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Hamilton Chamber of Commerce joins call for federal basic income pilot

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Hamilton Chamber of Commerce joins call for federal basic income pilot

The Hamilton Chamber of Commerce and its national counterparts will advocate for a federal basic income pilot.

The Hamilton Chamber of Commerce joined its Canadian counterparts in calling for a federal basic income pilot project.

While an appetite for a government program that guarantees citizens a minimum regular paycheck has always existed, 2020 has seen an unprecedented level of support—not only from social service and advocacy groups but also from organizations that have historically taken a more capitalistic stance on such matters.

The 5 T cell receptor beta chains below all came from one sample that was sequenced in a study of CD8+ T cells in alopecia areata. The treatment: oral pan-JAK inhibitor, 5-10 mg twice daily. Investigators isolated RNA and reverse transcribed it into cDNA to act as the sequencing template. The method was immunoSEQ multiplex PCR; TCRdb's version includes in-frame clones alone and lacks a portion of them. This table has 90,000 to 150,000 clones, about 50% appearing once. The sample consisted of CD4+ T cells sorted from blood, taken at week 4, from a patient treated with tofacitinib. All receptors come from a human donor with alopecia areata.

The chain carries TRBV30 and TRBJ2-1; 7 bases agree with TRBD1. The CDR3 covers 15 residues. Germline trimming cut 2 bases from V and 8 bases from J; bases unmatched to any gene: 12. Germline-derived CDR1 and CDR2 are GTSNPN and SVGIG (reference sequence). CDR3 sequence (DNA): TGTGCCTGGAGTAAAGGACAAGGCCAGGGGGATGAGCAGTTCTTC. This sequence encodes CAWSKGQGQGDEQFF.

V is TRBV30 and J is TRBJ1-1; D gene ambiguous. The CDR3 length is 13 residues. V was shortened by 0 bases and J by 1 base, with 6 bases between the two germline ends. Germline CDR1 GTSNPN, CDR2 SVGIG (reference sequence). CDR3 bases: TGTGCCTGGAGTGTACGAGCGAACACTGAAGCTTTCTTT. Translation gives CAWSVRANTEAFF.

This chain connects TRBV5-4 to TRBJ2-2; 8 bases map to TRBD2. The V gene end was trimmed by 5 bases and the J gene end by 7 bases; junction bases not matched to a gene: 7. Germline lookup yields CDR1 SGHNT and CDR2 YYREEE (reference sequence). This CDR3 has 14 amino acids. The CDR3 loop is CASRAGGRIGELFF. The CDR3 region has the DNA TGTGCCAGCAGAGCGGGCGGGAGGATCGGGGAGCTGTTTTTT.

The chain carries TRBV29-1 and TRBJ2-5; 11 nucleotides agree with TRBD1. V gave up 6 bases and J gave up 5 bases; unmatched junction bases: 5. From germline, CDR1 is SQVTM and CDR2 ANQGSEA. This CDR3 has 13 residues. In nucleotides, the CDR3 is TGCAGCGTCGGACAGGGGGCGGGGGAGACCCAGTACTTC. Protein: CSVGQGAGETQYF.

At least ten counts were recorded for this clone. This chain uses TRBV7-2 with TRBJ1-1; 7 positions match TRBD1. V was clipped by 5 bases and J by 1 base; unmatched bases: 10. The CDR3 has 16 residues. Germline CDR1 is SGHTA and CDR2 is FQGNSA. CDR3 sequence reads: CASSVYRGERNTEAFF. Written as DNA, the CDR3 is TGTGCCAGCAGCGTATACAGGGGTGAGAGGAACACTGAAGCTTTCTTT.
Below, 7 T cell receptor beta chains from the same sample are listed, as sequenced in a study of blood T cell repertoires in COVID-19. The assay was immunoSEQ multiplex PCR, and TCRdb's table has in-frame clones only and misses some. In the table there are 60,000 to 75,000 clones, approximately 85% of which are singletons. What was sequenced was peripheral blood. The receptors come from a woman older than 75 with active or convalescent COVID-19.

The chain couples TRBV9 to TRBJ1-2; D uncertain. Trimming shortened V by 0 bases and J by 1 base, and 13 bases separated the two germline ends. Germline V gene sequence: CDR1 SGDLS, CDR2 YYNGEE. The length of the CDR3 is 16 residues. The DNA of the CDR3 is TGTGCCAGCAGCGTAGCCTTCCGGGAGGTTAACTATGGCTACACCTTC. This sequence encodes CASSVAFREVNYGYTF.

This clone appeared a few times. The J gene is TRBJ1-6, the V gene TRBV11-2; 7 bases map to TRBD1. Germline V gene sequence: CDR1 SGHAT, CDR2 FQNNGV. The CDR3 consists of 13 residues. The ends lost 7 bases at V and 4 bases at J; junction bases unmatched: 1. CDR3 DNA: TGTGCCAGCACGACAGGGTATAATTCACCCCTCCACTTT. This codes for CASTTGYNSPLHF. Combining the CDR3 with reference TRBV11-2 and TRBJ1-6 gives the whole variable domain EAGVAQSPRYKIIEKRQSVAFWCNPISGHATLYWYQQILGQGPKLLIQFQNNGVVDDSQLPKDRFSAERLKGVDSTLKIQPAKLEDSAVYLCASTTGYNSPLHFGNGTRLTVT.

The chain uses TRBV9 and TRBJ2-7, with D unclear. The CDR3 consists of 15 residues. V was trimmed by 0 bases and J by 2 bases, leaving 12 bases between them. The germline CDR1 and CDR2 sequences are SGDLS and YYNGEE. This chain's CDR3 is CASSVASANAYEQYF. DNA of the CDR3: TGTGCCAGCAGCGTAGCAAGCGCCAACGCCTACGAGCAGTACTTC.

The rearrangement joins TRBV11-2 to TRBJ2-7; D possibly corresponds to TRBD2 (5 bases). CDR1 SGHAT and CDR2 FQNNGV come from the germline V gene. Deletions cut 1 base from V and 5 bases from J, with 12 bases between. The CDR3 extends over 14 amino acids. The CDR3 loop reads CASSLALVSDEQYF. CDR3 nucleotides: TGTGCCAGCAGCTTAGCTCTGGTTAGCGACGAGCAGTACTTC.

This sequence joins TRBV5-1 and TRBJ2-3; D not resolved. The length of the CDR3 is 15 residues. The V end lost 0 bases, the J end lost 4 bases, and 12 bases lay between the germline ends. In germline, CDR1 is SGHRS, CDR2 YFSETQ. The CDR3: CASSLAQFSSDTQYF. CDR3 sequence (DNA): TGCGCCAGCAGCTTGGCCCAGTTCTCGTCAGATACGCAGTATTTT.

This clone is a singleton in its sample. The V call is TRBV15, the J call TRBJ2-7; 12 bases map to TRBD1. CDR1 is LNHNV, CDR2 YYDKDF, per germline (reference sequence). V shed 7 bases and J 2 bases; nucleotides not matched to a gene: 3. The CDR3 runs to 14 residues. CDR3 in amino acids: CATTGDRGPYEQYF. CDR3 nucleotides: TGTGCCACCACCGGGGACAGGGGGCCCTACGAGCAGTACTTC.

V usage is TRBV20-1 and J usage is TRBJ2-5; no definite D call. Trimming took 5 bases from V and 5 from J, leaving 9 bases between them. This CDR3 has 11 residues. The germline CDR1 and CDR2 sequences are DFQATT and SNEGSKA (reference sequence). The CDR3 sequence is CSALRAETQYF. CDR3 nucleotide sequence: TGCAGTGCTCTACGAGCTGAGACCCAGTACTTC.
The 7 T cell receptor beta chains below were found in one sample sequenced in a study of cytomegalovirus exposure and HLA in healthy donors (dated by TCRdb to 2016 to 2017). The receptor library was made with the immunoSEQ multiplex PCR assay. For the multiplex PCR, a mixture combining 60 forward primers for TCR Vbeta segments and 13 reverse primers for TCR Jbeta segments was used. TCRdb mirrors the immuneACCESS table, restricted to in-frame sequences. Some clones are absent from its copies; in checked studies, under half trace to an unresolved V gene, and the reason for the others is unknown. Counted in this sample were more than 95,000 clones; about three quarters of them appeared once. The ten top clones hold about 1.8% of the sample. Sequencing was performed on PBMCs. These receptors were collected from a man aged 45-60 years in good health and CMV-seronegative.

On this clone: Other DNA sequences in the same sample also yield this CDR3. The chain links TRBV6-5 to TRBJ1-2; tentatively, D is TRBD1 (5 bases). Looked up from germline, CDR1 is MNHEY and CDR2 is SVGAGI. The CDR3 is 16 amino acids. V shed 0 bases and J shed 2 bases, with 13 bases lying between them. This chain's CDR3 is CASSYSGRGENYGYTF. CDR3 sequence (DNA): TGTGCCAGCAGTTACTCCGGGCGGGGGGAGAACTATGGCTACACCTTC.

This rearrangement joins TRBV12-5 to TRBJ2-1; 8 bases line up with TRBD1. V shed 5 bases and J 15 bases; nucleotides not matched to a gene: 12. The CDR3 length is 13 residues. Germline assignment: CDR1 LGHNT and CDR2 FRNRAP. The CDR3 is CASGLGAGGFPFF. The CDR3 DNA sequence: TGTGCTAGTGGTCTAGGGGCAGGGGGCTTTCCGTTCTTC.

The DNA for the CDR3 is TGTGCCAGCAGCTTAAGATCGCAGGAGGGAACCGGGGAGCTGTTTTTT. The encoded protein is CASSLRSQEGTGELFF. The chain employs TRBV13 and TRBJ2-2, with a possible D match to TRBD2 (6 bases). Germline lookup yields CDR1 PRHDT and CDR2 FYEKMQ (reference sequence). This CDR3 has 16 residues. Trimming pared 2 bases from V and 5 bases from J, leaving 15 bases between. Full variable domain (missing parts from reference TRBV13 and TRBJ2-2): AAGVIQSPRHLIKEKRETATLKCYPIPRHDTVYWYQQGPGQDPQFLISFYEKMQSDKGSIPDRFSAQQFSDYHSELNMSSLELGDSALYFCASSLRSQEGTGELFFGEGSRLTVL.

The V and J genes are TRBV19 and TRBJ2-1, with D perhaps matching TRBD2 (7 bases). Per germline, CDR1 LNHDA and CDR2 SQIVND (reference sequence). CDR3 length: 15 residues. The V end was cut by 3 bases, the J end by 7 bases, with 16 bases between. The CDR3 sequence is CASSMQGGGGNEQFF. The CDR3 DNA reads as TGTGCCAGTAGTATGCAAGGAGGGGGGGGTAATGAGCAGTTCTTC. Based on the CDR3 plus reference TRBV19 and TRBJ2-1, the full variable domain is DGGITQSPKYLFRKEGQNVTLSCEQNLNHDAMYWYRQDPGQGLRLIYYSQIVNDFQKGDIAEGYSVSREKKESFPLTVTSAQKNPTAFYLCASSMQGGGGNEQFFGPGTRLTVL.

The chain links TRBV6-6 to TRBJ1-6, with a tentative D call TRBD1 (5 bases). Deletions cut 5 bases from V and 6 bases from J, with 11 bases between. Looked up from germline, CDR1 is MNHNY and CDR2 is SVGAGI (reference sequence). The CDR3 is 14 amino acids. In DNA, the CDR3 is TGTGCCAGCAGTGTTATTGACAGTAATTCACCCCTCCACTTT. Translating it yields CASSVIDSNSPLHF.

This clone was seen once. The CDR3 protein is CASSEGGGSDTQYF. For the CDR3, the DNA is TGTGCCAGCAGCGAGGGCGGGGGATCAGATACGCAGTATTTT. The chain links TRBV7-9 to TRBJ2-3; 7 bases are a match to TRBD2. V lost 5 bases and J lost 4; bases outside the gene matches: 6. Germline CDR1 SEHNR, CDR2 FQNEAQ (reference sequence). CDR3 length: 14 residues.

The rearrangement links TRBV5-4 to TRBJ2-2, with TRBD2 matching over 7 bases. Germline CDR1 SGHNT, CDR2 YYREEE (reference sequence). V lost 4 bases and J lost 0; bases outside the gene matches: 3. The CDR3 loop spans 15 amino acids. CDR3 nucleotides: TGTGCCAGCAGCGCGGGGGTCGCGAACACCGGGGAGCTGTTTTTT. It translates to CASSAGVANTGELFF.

This week, the Hamilton Chamber participated in the Canadian Chamber of Commerce’s (CCC) Virtual Annual General Meeting, where chambers from across Canada voted on policies the network will advocate for in Ottawa.

“The Hamilton Chamber advanced a resolution, co-sponsored by the Thunder Bay Chamber of Commerce, calling for the Canadian government to create a basic income pilot project and assess the potential costs, benefits, pitfalls, challenges and outcomes of a nationwide basic income social assistance program,” according to a media release from the Hamilton Chamber.

Read More: Hamilton showed that a universal basic income is the solution

“The proposal was adopted by the gathering of chamber attendees from across the country and is now one of the Canadian Chamber of Commerce’s policy resolutions that can be advocated for with the federal government.”

Ontario’s basic income pilot